Breeding Your Reptile
R.D. and Patti Bartlett
In the not very distant past, reptiles were animals to be kept and appreciated for their forms, colors and actions, but few were bred in captivity. As a matter of fact, we didn't even know how to determine the sex of many species. This is no longer the case. Today we now know how to sex many (if not most) species of reptiles, and because of successful breeding programs, species once considered rare are now seen with regularity. Here are a few points pertinent to the sexing and breeding of reptiles, although this is merely a guide based on one successful breeding program, and there are probably many additional ways of attaining similar successes.
Inducing Your Reptiles to Breed
Temperate reptiles often breed as they gather at their hibernacula in the autumn or as they become active in spring. Photoperiod (the seasonally changing hours of daylight versus darkness) plays an important part in inducing (cycling) reptiles to breed. Lowered barometric pressure (during the passing of frontal systems) also stimulates the breeding urge. Reptiles that dwell in the tropics where there is little seasonal variation in either photoperiod or temperature are stimulated to breed by seasonal variations in humidity and rainfall (the transition from the dry season to wet season).
At the advent of their respective breeding seasons, snakes and lizards usually undergo a post-hibernation or precopulatory skin shed. At this time, pheromones (olfactory stimulants that indicate reproductive readiness) are produced by the females. In some species, such as garter snakes and rattlesnakes that hibernate communally, breeding aggregations stimulated by pheromones occur. In others, such as the wide ranging indigo snakes or iguanas, the pheromones allow males to track females and breeding occurs during encounters.
It is often necessary to cycle captive reptiles reproductively by simulating naturally occurring conditions. One way is to follow the natural photoperiod when illuminating cages, for example by placing cages near a window. Another way is to provide an opportunity for temperate species to hibernate during the winter months. In the northern hemisphere this is December, January and February.
To hibernate reptiles, we convert a refrigerator (with a temperature of 48 to 52 degrees Fahrenheit) into a hibernaculum. Elevating cage humidity and a periodic gentle spraying with a fine mist can help cycle tropical species. There is some indication that at sexual maturity captive bred and born/hatched reptiles require less precise structuring to cycle reproductively than wild-collected specimens.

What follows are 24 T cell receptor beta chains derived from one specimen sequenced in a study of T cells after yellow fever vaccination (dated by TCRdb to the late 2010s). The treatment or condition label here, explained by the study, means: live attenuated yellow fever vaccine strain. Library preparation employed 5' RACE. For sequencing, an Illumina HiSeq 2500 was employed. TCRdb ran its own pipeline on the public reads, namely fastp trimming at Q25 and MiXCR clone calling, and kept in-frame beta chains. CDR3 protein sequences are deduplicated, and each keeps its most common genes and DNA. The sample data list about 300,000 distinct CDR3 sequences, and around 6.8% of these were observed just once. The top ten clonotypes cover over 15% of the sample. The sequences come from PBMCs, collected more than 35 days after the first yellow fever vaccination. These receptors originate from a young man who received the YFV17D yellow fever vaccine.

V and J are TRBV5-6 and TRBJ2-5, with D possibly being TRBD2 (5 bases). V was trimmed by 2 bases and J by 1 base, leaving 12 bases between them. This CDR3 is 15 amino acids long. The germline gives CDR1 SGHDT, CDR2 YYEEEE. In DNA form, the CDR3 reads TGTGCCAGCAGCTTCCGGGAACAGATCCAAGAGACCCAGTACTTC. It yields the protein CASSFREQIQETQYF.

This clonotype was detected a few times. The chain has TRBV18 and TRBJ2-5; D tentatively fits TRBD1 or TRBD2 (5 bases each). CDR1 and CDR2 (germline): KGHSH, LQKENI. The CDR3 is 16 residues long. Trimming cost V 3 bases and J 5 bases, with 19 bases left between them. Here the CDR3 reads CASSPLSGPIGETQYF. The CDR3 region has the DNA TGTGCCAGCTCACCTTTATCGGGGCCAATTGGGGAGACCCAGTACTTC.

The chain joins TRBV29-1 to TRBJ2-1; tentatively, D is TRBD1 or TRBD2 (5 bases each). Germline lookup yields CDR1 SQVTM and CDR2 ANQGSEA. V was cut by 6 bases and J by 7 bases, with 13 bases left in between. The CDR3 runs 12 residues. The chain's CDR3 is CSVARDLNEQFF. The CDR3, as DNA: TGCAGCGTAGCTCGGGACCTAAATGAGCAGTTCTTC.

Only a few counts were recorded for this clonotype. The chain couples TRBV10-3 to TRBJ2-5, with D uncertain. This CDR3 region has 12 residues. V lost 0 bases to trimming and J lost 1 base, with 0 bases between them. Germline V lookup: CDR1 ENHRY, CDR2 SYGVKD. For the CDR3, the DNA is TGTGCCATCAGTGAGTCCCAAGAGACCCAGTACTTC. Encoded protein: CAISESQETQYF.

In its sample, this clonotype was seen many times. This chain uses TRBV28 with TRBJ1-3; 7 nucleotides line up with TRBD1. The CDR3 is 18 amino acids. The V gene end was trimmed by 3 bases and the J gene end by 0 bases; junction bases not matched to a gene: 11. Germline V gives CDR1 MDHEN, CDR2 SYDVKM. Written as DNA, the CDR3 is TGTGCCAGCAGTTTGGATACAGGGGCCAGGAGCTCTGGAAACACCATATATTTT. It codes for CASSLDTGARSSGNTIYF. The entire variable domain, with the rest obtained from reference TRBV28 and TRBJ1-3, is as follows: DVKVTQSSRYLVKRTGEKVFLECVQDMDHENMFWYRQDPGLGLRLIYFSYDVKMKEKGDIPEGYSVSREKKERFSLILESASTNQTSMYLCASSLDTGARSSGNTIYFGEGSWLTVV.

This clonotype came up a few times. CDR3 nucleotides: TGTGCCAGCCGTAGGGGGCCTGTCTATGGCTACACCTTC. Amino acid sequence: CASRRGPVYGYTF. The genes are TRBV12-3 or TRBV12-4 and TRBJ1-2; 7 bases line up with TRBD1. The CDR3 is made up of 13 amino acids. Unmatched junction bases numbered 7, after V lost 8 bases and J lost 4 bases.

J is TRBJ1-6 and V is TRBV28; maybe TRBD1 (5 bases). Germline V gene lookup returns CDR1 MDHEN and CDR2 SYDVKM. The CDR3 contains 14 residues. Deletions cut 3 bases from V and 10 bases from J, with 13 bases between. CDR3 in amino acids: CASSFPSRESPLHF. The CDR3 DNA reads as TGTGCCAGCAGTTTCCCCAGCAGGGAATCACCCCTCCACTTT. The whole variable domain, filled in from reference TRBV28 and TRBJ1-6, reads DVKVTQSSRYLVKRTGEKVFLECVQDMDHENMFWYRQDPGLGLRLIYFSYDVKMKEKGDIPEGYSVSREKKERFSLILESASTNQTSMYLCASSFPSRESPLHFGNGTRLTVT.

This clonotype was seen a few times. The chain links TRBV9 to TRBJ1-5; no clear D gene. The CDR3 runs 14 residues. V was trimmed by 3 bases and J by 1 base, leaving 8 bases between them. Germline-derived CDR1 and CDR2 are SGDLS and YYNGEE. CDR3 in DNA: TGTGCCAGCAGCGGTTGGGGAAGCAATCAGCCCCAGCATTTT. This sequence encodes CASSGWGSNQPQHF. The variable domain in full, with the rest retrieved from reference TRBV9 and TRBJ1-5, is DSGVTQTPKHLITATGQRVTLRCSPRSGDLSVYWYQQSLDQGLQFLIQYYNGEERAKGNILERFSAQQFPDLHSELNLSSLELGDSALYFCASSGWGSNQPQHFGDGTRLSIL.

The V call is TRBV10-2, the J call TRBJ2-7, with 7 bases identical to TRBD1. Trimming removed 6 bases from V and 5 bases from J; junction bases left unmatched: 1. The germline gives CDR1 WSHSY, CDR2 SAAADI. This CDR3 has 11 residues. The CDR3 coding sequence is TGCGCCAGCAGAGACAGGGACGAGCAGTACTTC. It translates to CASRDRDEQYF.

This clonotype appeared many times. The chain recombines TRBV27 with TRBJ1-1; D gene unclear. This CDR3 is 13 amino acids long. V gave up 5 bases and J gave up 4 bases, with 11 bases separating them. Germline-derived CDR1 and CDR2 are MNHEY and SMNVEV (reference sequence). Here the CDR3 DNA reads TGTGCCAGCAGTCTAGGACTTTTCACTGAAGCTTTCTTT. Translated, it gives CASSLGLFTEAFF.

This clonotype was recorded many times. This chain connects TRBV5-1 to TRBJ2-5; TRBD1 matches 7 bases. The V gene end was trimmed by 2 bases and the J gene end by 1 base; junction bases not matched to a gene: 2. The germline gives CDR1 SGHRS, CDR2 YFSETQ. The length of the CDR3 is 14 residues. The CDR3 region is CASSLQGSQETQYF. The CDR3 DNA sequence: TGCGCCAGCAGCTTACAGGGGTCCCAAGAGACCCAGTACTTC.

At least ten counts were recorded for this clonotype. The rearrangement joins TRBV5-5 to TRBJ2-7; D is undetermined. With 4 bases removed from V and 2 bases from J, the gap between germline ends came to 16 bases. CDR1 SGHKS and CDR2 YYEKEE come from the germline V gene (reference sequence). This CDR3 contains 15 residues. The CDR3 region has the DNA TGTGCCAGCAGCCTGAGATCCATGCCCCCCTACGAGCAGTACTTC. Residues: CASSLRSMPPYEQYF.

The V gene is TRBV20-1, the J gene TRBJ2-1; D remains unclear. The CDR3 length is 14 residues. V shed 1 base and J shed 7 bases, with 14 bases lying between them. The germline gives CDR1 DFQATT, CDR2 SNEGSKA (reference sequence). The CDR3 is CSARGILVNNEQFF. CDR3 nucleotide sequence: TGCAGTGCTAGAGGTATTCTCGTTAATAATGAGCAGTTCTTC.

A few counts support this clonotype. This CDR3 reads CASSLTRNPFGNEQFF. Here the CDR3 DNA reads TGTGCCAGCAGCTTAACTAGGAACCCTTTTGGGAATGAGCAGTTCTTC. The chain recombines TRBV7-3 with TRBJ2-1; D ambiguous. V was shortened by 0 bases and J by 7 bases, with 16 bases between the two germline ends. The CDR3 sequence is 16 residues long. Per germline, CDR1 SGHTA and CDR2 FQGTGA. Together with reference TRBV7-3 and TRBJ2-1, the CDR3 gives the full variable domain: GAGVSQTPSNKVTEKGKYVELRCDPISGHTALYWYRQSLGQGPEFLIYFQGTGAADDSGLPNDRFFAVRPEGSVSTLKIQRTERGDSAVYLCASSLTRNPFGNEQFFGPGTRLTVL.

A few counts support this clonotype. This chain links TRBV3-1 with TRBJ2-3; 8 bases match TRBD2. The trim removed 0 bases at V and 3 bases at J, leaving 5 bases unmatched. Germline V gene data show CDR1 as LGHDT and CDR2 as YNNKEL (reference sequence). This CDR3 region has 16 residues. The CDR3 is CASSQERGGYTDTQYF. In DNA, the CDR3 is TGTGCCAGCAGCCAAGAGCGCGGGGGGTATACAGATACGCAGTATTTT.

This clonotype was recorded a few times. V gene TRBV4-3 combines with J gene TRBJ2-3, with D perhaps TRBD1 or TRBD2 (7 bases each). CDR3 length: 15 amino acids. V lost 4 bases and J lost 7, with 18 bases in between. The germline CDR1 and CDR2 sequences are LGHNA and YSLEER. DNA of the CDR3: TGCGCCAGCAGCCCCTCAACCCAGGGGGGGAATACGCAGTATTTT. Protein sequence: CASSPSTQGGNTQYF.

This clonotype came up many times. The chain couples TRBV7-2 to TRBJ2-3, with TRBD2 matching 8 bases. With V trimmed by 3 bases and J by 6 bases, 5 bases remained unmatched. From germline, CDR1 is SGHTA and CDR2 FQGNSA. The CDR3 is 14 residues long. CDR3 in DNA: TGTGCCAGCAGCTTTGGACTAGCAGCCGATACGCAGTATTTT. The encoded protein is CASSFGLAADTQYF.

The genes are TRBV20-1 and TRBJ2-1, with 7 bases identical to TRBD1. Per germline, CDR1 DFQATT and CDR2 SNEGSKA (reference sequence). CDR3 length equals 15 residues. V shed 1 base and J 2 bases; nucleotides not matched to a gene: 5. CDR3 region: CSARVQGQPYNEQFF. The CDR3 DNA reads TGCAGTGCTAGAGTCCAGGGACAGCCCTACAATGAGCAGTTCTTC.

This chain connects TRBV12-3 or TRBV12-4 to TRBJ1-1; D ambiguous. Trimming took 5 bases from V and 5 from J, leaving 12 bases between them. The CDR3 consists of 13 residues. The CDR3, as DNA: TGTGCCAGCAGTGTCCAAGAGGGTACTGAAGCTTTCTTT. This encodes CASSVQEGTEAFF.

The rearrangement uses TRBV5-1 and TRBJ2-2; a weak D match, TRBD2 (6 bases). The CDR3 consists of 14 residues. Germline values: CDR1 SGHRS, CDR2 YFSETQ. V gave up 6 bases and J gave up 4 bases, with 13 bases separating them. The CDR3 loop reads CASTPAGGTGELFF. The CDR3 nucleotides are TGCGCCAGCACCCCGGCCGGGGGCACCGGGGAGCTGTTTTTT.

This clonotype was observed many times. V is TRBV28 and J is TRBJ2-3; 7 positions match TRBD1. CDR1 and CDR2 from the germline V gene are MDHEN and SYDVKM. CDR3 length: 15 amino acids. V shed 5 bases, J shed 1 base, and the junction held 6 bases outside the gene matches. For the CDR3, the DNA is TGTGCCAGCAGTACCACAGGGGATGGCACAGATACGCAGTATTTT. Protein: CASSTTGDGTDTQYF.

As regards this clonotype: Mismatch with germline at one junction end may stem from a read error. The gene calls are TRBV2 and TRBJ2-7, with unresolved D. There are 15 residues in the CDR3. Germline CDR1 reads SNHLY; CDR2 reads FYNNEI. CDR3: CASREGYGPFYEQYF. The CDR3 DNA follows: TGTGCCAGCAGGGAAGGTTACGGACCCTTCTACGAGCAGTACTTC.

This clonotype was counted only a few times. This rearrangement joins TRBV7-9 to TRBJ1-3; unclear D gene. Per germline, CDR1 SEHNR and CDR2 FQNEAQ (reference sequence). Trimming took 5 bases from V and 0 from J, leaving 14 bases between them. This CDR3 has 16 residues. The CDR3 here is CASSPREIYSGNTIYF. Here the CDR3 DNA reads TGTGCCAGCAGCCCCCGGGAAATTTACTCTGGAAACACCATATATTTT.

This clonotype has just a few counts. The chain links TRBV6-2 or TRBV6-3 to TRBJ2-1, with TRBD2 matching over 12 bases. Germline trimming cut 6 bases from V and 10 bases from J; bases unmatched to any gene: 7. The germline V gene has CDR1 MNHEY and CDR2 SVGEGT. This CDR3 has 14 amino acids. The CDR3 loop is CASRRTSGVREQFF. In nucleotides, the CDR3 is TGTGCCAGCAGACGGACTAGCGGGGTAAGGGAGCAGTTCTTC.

Determining a proper incubation temperature is important. In most cases a temperature of from 80 to 87 F will suffice. Some species incubate most reliably at the lower end of this, some at the higher. Sex of the hatchlings of some reptiles is determined by incubation temperature. Proper nest moisture is also important to successful incubation. Reptile eggs absorb moisture from the incubating medium. The medium should be just on the moist side of dry. Either under- or over- hydration will result in embryo death.
Temperature Dependent Sex Determination (TDSD)
It has been learned that the sex of some reptiles (crocodilians and some lizards and turtles) is determined early in incubation by the temperature within the nest (or incubator). Whether a baby will be male or female depends on nest temperature during the first two weeks of incubation. Babies of both sexes are produced by varying temperatures within the nest (the temperature is usually cooler on the bottom than on the top). As if sensing this, the females of most species carefully choose the placement of their nests. At latitudes where temperatures are ideal, a few female reptiles are egg-scatterers, preparing only a minimal nest, if any.
Temperature dependent sex determination (TDSD) works differently for different species. For example, male leopard geckos are produced at moderate nest temperatures (88 to 90 F) but females are produced at low nest temperatures (79 to 82 F) and again at very high nest temperatures (above 90 F). However, there is a greater egg mortality at the high end of the temperature spectrum and the females tend to be very aggressive at maturity. A nest temperature of 84 to 87 F will produce both sexes. Turtles seem to be the opposite, with males being produced at low nest temperatures and females at high. Determining and maintaining a proper incubation temperature is very important.
Besides resulting in abnormally high embryonic death, adverse incubation/gestation temperatures-sometimes by only a degree or two-are very apt to result in skeletal and shell deformities in embryos that do survive. Again, for most species, a nest or gestation temperature of 80 to 87 F will produce healthy babies.